The would-be detective’s not over the precipice just yet, though. She’s doing some research of her own, dropping by Bellow & Hare, the jewelry store that sells what turns out to be a wolf’s tooth necklace. Proprietor Brick (the reliably loopy Parker Posey) may saunter over to greet her, but it’s clear that she’s viewing Dory as her prey. “I’ve always been drawn to wounded things” she says, albeit not ominously enough for Dory, who decides she’s going to infiltrate the cult. That’s right—the shop owner whose aesthetic is part Auntie Entity, part GOOP is also involved in a cult that claimed one of Elliott’s friends.
Elliott, fresh from his trip to Africa to shill water bottles and build homes with his ex-again Marc, warns Dory to stay away from Bellow & Hare. She’s not going to listen to him, though, a fact that dawns on Drew over dinner. Poor Drew had a helluva day himself—he engaged in some snooping of his own, even though his height and glasses make him poorly suited to the task. But what else can he do after running into Nanny Daddy a.k.a Chuck a.k.a Herman Brooks snapping upskirt photos on the train? Drew’s right—he’s so conspicuous that security in Chuck’s office building easily tracks him down. But good job sneaking into some kind of equity firm to hang out with Dotty Reikart, a lonely accounts payable woman with a Prince Charles desktop. Her outsize response at the intrusion includes destroying said desktop and then yelling that she was “just doing what I was told.” Given Drew’s boss’ reaction to his visiting Quince Capital, we’re probably going to loop back to this. (Or, maybe we won’t.) Despite Drew giving in and indulging her, Dory ultimately leaves him hanging to spend time with Keith. They’ve been growing apart, but Keith might cut their remaining ties.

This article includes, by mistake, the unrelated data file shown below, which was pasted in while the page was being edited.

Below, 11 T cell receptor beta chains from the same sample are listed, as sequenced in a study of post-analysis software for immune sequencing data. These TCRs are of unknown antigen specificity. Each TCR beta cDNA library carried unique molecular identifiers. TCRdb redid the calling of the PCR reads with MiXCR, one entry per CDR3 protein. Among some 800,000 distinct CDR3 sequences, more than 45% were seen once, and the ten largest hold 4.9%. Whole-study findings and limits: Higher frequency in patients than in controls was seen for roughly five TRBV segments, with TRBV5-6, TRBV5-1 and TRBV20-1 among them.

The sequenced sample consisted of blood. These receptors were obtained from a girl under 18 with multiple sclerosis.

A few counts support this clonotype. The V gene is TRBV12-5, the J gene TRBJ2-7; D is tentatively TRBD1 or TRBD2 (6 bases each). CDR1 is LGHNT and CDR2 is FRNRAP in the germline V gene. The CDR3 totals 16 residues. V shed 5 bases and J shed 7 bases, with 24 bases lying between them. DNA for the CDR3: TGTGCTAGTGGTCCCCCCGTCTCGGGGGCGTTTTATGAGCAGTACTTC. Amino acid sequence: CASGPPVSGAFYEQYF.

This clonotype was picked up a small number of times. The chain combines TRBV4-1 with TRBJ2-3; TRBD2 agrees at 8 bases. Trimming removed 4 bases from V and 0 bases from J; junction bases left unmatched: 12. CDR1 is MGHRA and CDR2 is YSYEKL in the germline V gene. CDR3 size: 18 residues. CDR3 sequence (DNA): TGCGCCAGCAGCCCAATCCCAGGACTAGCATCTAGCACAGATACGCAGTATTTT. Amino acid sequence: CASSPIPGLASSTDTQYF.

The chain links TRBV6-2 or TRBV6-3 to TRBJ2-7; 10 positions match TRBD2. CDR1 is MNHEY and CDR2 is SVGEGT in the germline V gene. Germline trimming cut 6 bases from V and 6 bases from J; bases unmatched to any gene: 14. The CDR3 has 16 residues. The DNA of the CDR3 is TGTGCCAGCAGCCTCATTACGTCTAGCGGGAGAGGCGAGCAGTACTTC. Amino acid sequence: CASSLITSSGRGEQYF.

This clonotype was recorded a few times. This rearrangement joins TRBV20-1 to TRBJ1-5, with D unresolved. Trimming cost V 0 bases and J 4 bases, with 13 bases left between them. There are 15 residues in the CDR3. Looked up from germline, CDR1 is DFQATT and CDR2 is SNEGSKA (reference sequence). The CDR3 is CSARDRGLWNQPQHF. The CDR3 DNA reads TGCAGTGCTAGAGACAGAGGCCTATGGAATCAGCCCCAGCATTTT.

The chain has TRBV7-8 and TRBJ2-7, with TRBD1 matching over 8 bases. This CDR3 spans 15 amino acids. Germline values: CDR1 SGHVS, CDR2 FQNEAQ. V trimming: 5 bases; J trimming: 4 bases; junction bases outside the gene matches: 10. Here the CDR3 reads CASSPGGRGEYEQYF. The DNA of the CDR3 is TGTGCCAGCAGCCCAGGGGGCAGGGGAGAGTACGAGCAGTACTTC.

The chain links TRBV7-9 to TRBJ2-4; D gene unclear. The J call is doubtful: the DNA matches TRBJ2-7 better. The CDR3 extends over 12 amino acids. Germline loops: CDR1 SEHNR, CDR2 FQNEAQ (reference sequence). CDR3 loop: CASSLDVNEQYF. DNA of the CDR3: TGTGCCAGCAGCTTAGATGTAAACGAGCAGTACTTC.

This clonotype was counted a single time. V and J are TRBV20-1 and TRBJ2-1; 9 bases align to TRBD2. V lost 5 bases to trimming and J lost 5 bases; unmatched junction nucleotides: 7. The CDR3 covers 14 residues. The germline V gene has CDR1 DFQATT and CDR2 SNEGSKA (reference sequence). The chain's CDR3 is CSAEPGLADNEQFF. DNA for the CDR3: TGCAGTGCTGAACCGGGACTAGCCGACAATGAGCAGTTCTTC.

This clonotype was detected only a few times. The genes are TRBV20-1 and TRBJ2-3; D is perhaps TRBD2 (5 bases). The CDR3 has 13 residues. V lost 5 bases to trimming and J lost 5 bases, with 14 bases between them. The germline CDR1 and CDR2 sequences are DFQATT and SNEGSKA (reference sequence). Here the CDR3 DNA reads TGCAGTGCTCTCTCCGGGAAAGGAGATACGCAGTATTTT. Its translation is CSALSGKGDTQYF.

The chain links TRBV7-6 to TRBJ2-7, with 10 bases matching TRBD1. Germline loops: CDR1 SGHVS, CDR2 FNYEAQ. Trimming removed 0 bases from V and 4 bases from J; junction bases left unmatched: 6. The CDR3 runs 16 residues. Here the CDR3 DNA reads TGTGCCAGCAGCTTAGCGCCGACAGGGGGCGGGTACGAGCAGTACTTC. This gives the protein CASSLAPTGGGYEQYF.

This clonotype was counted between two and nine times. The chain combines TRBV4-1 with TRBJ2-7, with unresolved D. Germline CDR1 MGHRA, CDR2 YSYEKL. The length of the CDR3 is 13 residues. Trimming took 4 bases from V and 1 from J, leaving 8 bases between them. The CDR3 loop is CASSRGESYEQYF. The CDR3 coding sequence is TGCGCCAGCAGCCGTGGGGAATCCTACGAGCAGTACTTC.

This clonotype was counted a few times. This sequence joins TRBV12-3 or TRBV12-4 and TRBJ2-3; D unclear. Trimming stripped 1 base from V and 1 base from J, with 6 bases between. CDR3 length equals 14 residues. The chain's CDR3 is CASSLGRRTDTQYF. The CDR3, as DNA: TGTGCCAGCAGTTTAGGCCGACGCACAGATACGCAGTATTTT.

“Golden Charm” was another darker entry for the series—not sure I’ll ever unsee those creepy businessmen sipping from tea cups in Penelope’s parlor—but Bliss and Rogers’ pacing is more even here than in “The Captive Dinner Guest,” so it works. The characters and story benefitted from the developments, even Portia, whose portrayal of a Latina cop finally earned her some of the attention she craves. The episode was discomfiting, but with a purpose, which is an agenda I can get behind.
The Secret Of The Sinister Ceremony
“What was wrong with how things were?” Drew asks Dory early on in this half hour. Whether that’s a rhetorical question will remain up for debate. We don’t know just how long Dory had been unhappy before she began “acting out,” but there’s probably no going back now. We’ve seen Gail a couple of times since the premiere, so Dory’s presumably still employed. And, despite her sudden interest in cults, she hasn’t cut off any of her friends or even Drew. Still, she’s on the verge—she’s “decorated” one of her walls with all the evidence she’s found. This conspiracy collage comprises the requisite string to tie things together, including Herman’s headshot, which looks more like a work photo than the Tinder profile you’d think they’d have had more ready access to. It also includes handwritten notes about his hobbies—criminal photography and possibly adultery—on graphing paper.
Drew persists in his questioning, not because he really wants to know the answer, but because it’s his passive-aggressive way of trying to alter her behavior. By asking Dory what’s wrong, he can show that he cares. But by feigning ignorance (or just professing it), he’s shifting all of the responsibility to her. She can either tell him what’s wrong and be responsible for hurting his feelings or even their break-up; or, she can lie and say everything’s all right, in which case, Drew will want her to actually behave that way. It’s a lose-lose situation for everyone, and the fact that he can’t see that just underscores their problems.
Trying to go back to their old ways won’t work even in the short run, but that doesn’t keep the couple from trying. Their relationship was probably never very passionate (again, I’ll refer you to the premiere for some of the least romantic sex ever). They’ve always been friends with benefits, but in their case, those benefits involved splitting rent, bills, etc. And sure, companionship. It’s hard to tell just how much they like each other with Dory just so dissatisfied with her life in general, but Alia Shawkat and John Reynolds certainly look adorable together. They perfectly depict a precocious couple, made up of two people who mistake routine for compatibility, to say nothing of chemistry. They’d both be right to want something else.